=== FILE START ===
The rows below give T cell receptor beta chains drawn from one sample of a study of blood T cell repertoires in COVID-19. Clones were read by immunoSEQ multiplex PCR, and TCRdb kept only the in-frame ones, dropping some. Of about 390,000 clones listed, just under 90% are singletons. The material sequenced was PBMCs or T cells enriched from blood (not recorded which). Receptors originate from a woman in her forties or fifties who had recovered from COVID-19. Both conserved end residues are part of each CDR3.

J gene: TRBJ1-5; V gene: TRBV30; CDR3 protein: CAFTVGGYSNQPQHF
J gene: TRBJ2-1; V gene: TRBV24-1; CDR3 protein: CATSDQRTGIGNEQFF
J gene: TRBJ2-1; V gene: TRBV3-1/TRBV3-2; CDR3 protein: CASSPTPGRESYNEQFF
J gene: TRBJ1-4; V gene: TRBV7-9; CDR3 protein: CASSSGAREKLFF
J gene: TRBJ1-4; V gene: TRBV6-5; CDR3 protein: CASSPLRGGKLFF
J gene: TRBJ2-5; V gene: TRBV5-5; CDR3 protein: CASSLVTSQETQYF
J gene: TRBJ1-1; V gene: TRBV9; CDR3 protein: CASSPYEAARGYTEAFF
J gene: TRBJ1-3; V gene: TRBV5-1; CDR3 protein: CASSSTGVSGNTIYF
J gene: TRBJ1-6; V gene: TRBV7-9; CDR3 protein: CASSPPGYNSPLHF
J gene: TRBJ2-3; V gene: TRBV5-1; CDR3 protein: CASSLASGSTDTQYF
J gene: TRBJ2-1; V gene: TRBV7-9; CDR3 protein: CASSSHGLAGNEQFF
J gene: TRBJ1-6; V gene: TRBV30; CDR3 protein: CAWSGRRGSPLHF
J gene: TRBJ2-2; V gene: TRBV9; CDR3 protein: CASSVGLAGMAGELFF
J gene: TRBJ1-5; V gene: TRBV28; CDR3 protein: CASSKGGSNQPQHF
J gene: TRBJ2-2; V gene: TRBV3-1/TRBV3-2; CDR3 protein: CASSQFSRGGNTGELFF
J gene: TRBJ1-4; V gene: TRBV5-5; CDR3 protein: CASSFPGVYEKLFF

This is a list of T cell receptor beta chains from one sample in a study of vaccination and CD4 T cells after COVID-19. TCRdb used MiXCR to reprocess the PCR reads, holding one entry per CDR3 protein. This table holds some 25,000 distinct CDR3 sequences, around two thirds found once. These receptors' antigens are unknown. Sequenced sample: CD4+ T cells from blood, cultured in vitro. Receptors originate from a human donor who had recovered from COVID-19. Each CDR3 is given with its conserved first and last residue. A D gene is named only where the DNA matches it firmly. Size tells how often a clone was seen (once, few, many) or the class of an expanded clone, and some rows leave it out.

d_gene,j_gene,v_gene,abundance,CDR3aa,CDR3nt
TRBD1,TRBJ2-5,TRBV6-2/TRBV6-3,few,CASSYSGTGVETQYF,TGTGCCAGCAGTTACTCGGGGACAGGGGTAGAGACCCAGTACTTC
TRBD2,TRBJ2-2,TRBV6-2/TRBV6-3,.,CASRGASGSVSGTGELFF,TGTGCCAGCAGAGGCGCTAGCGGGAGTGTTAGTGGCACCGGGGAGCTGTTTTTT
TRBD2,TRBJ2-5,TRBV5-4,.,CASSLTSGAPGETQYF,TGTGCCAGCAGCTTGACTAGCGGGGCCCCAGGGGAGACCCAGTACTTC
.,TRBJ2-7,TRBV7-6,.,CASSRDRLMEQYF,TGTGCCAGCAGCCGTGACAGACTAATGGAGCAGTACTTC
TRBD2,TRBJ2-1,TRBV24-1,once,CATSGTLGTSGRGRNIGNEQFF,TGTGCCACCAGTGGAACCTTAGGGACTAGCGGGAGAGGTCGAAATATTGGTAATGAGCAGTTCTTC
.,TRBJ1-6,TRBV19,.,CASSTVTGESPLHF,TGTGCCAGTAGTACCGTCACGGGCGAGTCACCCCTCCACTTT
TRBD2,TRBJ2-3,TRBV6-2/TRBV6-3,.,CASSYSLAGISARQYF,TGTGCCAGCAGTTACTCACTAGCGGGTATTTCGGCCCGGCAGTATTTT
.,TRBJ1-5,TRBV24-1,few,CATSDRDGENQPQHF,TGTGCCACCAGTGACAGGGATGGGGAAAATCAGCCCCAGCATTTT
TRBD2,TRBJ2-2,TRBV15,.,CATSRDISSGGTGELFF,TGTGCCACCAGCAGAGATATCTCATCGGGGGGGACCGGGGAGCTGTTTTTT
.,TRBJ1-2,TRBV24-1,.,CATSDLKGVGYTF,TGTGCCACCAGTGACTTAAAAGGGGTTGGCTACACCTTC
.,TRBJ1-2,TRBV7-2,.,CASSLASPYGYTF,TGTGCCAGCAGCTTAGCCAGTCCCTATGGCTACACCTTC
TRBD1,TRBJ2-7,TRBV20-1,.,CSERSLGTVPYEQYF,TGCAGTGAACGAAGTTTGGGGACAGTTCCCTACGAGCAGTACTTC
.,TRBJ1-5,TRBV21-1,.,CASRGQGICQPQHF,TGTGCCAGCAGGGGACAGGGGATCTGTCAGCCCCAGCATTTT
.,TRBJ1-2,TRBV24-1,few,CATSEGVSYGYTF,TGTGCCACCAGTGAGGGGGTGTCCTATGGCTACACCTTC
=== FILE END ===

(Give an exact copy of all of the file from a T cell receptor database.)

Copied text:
The rows below give T cell receptor beta chains drawn from one sample of a study of blood T cell repertoires in COVID-19. Clones were read by immunoSEQ multiplex PCR, and TCRdb kept only the in-frame ones, dropping some. Of about 390,000 clones listed, just under 90% are singletons. The material sequenced was PBMCs or T cells enriched from blood (not recorded which). Receptors originate from a woman in her forties or fifties who had recovered from COVID-19. Both conserved end residues are part of each CDR3.

J gene: TRBJ1-5; V gene: TRBV30; CDR3 protein: CAFTVGGYSNQPQHF
J gene: TRBJ2-1; V gene: TRBV24-1; CDR3 protein: CATSDQRTGIGNEQFF
J gene: TRBJ2-1; V gene: TRBV3-1/TRBV3-2; CDR3 protein: CASSPTPGRESYNEQFF
J gene: TRBJ1-4; V gene: TRBV7-9; CDR3 protein: CASSSGAREKLFF
J gene: TRBJ1-4; V gene: TRBV6-5; CDR3 protein: CASSPLRGGKLFF
J gene: TRBJ2-5; V gene: TRBV5-5; CDR3 protein: CASSLVTSQETQYF
J gene: TRBJ1-1; V gene: TRBV9; CDR3 protein: CASSPYEAARGYTEAFF
J gene: TRBJ1-3; V gene: TRBV5-1; CDR3 protein: CASSSTGVSGNTIYF
J gene: TRBJ1-6; V gene: TRBV7-9; CDR3 protein: CASSPPGYNSPLHF
J gene: TRBJ2-3; V gene: TRBV5-1; CDR3 protein: CASSLASGSTDTQYF
J gene: TRBJ2-1; V gene: TRBV7-9; CDR3 protein: CASSSHGLAGNEQFF
J gene: TRBJ1-6; V gene: TRBV30; CDR3 protein: CAWSGRRGSPLHF
J gene: TRBJ2-2; V gene: TRBV9; CDR3 protein: CASSVGLAGMAGELFF
J gene: TRBJ1-5; V gene: TRBV28; CDR3 protein: CASSKGGSNQPQHF
J gene: TRBJ2-2; V gene: TRBV3-1/TRBV3-2; CDR3 protein: CASSQFSRGGNTGELFF
J gene: TRBJ1-4; V gene: TRBV5-5; CDR3 protein: CASSFPGVYEKLFF

This is a list of T cell receptor beta chains from one sample in a study of vaccination and CD4 T cells after COVID-19. TCRdb used MiXCR to reprocess the PCR reads, holding one entry per CDR3 protein. This table holds some 25,000 distinct CDR3 sequences, around two thirds found once. These receptors' antigens are unknown. Sequenced sample: CD4+ T cells from blood, cultured in vitro. Receptors originate from a human donor who had recovered from COVID-19. Each CDR3 is given with its conserved first and last residue. A D gene is named only where the DNA matches it firmly. Size tells how often a clone was seen (once, few, many) or the class of an expanded clone, and some rows leave it out.

d_gene,j_gene,v_gene,abundance,CDR3aa,CDR3nt
TRBD1,TRBJ2-5,TRBV6-2/TRBV6-3,few,CASSYSGTGVETQYF,TGTGCCAGCAGTTACTCGGGGACAGGGGTAGAGACCCAGTACTTC
TRBD2,TRBJ2-2,TRBV6-2/TRBV6-3,.,CASRGASGSVSGTGELFF,TGTGCCAGCAGAGGCGCTAGCGGGAGTGTTAGTGGCACCGGGGAGCTGTTTTTT
TRBD2,TRBJ2-5,TRBV5-4,.,CASSLTSGAPGETQYF,TGTGCCAGCAGCTTGACTAGCGGGGCCCCAGGGGAGACCCAGTACTTC
.,TRBJ2-7,TRBV7-6,.,CASSRDRLMEQYF,TGTGCCAGCAGCCGTGACAGACTAATGGAGCAGTACTTC
TRBD2,TRBJ2-1,TRBV24-1,once,CATSGTLGTSGRGRNIGNEQFF,TGTGCCACCAGTGGAACCTTAGGGACTAGCGGGAGAGGTCGAAATATTGGTAATGAGCAGTTCTTC
.,TRBJ1-6,TRBV19,.,CASSTVTGESPLHF,TGTGCCAGTAGTACCGTCACGGGCGAGTCACCCCTCCACTTT
TRBD2,TRBJ2-3,TRBV6-2/TRBV6-3,.,CASSYSLAGISARQYF,TGTGCCAGCAGTTACTCACTAGCGGGTATTTCGGCCCGGCAGTATTTT
.,TRBJ1-5,TRBV24-1,few,CATSDRDGENQPQHF,TGTGCCACCAGTGACAGGGATGGGGAAAATCAGCCCCAGCATTTT
TRBD2,TRBJ2-2,TRBV15,.,CATSRDISSGGTGELFF,TGTGCCACCAGCAGAGATATCTCATCGGGGGGGACCGGGGAGCTGTTTTTT
.,TRBJ1-2,TRBV24-1,.,CATSDLKGVGYTF,TGTGCCACCAGTGACTTAAAAGGGGTTGGCTACACCTTC
.,TRBJ1-2,TRBV7-2,.,CASSLASPYGYTF,TGTGCCAGCAGCTTAGCCAGTCCCTATGGCTACACCTTC
TRBD1,TRBJ2-7,TRBV20-1,.,CSERSLGTVPYEQYF,TGCAGTGAACGAAGTTTGGGGACAGTTCCCTACGAGCAGTACTTC
.,TRBJ1-5,TRBV21-1,.,CASRGQGICQPQHF,TGTGCCAGCAGGGGACAGGGGATCTGTCAGCCCCAGCATTTT
.,TRBJ1-2,TRBV24-1,few,CATSEGVSYGYTF,TGTGCCACCAGTGAGGGGGTGTCCTATGGCTACACCTTC